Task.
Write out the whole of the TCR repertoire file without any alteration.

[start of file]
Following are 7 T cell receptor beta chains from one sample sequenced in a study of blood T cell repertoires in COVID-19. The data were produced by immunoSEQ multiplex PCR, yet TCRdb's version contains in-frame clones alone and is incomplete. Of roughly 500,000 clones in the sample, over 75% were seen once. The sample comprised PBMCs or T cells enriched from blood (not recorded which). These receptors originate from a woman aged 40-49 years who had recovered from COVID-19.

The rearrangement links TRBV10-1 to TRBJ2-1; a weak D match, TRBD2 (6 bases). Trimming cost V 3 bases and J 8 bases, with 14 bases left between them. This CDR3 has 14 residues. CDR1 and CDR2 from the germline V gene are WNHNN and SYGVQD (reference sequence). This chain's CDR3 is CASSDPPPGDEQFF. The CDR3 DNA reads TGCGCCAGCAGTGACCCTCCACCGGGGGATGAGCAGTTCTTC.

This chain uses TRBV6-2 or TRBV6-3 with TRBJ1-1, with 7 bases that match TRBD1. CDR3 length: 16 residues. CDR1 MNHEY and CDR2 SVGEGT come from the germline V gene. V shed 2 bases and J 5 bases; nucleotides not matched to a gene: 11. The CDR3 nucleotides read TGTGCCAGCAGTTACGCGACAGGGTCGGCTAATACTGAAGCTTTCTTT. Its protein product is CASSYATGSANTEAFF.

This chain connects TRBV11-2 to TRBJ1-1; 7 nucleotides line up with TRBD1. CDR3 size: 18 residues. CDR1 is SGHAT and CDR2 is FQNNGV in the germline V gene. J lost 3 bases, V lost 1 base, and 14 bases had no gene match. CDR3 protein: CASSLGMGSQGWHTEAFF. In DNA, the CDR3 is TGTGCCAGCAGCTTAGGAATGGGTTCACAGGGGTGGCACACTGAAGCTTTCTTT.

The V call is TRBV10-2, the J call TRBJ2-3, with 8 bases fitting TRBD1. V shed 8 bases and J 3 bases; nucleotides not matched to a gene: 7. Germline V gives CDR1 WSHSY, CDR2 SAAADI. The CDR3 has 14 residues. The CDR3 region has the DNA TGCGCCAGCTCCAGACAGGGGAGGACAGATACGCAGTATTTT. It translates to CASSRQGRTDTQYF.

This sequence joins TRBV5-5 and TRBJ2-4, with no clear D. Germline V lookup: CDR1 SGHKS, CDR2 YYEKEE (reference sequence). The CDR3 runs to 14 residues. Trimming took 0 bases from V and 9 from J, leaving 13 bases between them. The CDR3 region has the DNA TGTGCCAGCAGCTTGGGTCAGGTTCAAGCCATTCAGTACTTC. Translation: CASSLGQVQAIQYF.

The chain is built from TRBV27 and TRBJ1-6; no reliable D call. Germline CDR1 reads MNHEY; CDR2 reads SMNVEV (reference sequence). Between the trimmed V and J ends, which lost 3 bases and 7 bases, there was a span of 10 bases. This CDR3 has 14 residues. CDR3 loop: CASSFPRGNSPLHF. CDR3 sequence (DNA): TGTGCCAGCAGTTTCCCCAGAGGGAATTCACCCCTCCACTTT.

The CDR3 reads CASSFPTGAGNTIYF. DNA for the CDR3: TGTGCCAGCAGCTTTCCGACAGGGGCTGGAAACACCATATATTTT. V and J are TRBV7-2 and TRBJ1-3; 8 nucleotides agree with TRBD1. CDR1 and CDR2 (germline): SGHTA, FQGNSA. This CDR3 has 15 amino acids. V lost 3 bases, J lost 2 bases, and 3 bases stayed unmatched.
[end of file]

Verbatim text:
Following are 7 T cell receptor beta chains from one sample sequenced in a study of blood T cell repertoires in COVID-19. The data were produced by immunoSEQ multiplex PCR, yet TCRdb's version contains in-frame clones alone and is incomplete. Of roughly 500,000 clones in the sample, over 75% were seen once. The sample comprised PBMCs or T cells enriched from blood (not recorded which). These receptors originate from a woman aged 40-49 years who had recovered from COVID-19.

The rearrangement links TRBV10-1 to TRBJ2-1; a weak D match, TRBD2 (6 bases). Trimming cost V 3 bases and J 8 bases, with 14 bases left between them. This CDR3 has 14 residues. CDR1 and CDR2 from the germline V gene are WNHNN and SYGVQD (reference sequence). This chain's CDR3 is CASSDPPPGDEQFF. The CDR3 DNA reads TGCGCCAGCAGTGACCCTCCACCGGGGGATGAGCAGTTCTTC.

This chain uses TRBV6-2 or TRBV6-3 with TRBJ1-1, with 7 bases that match TRBD1. CDR3 length: 16 residues. CDR1 MNHEY and CDR2 SVGEGT come from the germline V gene. V shed 2 bases and J 5 bases; nucleotides not matched to a gene: 11. The CDR3 nucleotides read TGTGCCAGCAGTTACGCGACAGGGTCGGCTAATACTGAAGCTTTCTTT. Its protein product is CASSYATGSANTEAFF.

This chain connects TRBV11-2 to TRBJ1-1; 7 nucleotides line up with TRBD1. CDR3 size: 18 residues. CDR1 is SGHAT and CDR2 is FQNNGV in the germline V gene. J lost 3 bases, V lost 1 base, and 14 bases had no gene match. CDR3 protein: CASSLGMGSQGWHTEAFF. In DNA, the CDR3 is TGTGCCAGCAGCTTAGGAATGGGTTCACAGGGGTGGCACACTGAAGCTTTCTTT.

The V call is TRBV10-2, the J call TRBJ2-3, with 8 bases fitting TRBD1. V shed 8 bases and J 3 bases; nucleotides not matched to a gene: 7. Germline V gives CDR1 WSHSY, CDR2 SAAADI. The CDR3 has 14 residues. The CDR3 region has the DNA TGCGCCAGCTCCAGACAGGGGAGGACAGATACGCAGTATTTT. It translates to CASSRQGRTDTQYF.

This sequence joins TRBV5-5 and TRBJ2-4, with no clear D. Germline V lookup: CDR1 SGHKS, CDR2 YYEKEE (reference sequence). The CDR3 runs to 14 residues. Trimming took 0 bases from V and 9 from J, leaving 13 bases between them. The CDR3 region has the DNA TGTGCCAGCAGCTTGGGTCAGGTTCAAGCCATTCAGTACTTC. Translation: CASSLGQVQAIQYF.

The chain is built from TRBV27 and TRBJ1-6; no reliable D call. Germline CDR1 reads MNHEY; CDR2 reads SMNVEV (reference sequence). Between the trimmed V and J ends, which lost 3 bases and 7 bases, there was a span of 10 bases. This CDR3 has 14 residues. CDR3 loop: CASSFPRGNSPLHF. CDR3 sequence (DNA): TGTGCCAGCAGTTTCCCCAGAGGGAATTCACCCCTCCACTTT.

The CDR3 reads CASSFPTGAGNTIYF. DNA for the CDR3: TGTGCCAGCAGCTTTCCGACAGGGGCTGGAAACACCATATATTTT. V and J are TRBV7-2 and TRBJ1-3; 8 nucleotides agree with TRBD1. CDR1 and CDR2 (germline): SGHTA, FQGNSA. This CDR3 has 15 amino acids. V lost 3 bases, J lost 2 bases, and 3 bases stayed unmatched.